Sir Henry

I have a good excuse to spare you my blathery scrawl about the show-stopping beauty in this story — the hot cats at Electric Literature have done so in a flashier way, and before you even tap the PLAY button on your baubly mp3 players, you ought to watch this:

Nice, right? Apparently an artist named Luca Dipierro is to blame.

But it’s time to forcibly extract the candy from your eyes and cram it in your ears. Here’s a story.

9 thoughts on “Sir Henry”

  1. I love this story. I’m a dogwalker, my son is a dogwalker. I will share this story with many. The author gave me feelings I believe I have while listening but know for sure when the story ends, I am not “the dog walker”. Still, when listening to the story the feelings are there as if they always were and always will be.

    Thank you, Miette, for reading it to me.

  2. Thank you for this! I’ll definitely pick up the collection that this comes from, it sounds fascinating. It’s always nice hearing stories from authors that I doubt I would have come across otherwise.

  3. Hi Deborah. The other day I saw this little bloodhound puppy, all ears and feet, tethered to a person, and I couldn’t help but fawn and coo over it for a solid ten minutes before looking up to discover the owner, an acquaintance, trying to contain himself. Because I suppose most people would have acknowledged the owner, especially if a friend.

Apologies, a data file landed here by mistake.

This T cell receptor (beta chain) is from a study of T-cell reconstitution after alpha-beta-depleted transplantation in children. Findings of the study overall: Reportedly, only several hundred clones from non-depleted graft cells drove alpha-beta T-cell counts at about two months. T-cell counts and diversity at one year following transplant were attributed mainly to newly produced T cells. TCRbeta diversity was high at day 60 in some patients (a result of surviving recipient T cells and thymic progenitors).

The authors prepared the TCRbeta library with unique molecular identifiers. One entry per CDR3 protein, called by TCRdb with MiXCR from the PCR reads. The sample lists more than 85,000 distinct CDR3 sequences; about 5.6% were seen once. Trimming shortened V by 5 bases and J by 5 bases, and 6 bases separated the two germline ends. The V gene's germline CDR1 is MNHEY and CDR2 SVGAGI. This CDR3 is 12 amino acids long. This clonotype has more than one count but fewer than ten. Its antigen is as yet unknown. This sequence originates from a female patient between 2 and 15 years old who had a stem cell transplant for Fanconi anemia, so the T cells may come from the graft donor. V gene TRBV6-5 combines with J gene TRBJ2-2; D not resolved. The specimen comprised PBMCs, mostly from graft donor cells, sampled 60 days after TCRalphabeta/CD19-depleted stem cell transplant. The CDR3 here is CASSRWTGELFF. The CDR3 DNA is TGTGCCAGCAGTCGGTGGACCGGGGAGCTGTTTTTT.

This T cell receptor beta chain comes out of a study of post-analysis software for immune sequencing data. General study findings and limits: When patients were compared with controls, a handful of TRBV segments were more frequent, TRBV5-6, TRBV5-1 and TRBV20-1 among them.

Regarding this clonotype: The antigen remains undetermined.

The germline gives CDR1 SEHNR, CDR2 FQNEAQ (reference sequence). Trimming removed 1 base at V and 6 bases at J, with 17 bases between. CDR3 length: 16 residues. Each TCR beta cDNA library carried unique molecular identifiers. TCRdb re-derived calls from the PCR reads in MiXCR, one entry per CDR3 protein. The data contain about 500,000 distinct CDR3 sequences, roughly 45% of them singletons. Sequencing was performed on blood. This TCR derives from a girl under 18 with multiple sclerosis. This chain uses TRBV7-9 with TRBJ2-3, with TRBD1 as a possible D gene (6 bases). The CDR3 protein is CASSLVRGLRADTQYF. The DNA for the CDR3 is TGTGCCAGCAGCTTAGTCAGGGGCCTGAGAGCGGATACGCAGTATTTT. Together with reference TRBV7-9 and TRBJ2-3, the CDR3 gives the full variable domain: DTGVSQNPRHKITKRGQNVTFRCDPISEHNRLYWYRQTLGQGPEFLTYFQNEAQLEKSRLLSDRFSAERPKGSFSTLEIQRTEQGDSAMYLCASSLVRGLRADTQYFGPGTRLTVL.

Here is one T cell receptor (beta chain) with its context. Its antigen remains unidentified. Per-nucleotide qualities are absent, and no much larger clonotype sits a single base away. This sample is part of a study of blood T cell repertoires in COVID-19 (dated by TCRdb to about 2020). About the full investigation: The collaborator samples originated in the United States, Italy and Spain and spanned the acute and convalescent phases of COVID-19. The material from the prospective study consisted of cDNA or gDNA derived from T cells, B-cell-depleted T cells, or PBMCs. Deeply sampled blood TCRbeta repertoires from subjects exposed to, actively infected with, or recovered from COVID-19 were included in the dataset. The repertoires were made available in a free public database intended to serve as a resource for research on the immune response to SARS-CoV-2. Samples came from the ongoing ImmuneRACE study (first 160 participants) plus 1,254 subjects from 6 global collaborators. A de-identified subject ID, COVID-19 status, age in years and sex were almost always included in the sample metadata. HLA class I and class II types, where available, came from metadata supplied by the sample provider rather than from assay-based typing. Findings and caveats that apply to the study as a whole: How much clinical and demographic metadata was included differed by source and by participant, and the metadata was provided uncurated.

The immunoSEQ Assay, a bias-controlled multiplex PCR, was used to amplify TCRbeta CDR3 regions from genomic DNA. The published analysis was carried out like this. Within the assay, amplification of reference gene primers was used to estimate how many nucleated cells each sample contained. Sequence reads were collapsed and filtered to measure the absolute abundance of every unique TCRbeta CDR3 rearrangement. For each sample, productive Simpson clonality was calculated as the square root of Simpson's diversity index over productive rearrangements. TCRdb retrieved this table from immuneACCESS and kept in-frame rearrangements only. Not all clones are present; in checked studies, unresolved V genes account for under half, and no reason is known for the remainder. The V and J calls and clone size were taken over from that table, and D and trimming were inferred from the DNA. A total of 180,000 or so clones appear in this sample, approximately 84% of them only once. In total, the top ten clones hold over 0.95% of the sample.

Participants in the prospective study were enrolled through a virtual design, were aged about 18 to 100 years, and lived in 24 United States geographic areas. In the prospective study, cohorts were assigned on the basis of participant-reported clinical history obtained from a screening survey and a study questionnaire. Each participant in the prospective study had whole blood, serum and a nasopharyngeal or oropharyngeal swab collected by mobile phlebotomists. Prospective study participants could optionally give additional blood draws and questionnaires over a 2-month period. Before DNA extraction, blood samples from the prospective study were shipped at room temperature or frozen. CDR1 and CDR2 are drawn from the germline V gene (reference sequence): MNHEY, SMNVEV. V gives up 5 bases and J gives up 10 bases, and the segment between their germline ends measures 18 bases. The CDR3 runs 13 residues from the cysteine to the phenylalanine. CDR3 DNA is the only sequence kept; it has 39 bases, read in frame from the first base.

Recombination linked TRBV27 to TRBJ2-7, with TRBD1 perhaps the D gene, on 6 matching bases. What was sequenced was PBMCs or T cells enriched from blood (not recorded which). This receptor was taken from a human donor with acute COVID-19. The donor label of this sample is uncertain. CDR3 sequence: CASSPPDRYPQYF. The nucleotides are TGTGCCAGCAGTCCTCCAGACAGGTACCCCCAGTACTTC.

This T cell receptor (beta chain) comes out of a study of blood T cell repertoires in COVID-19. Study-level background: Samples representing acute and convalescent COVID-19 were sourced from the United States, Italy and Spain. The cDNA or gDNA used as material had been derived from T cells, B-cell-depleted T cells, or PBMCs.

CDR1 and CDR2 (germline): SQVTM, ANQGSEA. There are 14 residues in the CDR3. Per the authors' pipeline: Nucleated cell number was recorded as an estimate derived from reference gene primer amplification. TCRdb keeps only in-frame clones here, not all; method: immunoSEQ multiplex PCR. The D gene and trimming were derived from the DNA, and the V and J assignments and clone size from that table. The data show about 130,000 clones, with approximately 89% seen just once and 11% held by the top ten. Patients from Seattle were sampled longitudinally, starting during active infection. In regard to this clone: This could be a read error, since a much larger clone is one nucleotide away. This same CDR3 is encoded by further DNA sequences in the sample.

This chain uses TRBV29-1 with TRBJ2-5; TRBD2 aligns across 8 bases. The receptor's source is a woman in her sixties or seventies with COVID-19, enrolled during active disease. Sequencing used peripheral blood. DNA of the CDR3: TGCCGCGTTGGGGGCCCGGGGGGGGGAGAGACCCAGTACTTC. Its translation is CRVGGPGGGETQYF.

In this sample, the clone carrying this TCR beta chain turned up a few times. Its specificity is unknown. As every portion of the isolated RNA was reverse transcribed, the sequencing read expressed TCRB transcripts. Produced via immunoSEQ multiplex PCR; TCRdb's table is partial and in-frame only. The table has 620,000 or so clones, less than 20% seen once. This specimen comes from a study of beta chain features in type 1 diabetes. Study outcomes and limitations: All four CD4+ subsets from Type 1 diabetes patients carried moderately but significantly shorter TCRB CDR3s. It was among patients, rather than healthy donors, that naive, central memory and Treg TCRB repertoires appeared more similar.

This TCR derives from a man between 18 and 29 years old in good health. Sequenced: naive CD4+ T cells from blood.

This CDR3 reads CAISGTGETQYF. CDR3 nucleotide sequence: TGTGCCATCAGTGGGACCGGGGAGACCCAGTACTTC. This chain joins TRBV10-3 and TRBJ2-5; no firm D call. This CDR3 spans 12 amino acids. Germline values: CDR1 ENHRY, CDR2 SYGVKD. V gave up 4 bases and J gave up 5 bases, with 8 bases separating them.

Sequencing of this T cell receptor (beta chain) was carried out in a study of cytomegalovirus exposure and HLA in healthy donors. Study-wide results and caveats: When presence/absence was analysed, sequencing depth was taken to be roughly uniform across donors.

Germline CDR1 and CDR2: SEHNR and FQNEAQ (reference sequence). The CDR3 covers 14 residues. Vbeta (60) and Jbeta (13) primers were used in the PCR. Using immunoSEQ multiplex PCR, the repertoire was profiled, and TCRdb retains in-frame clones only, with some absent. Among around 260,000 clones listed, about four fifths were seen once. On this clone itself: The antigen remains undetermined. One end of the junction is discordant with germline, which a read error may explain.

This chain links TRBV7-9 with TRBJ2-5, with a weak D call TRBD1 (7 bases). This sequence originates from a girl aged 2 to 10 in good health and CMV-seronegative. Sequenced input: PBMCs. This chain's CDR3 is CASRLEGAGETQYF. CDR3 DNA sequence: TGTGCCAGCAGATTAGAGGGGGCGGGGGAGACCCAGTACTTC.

Which is to say that I’m nowhere near the seriousness of the dogwalker, but I’m pretty close to Batty Dog Lady. Which is close enough. Either way, I’m glad you liked it.

    Chris: from the other stories you’ve commented on, you’ll love this collection. Promise.

    — Mtte.

  4. Miette! Do you know that your web site is five years old today? Happy birthday and please please give us five and ten more.

  5. I love that you’re doing this, I’ve been a fan for over a year and apologize for not giving you my love. I, and all of my followers, love your stories.

  6. “The dog, a timid damaged animal of great gentleness and forbearance, was on a plane to Africa by the time he found out about it the next day. ” God, I love lines like this!

  7. My absolute number 1 top thing about making these: when people discover new stories and/or writers with a jumping-up-and-down This is GREAT sort of enthusiasm. Hurrah for you, Robert Nagle! Go read some Lydia Millet!

Leave a Comment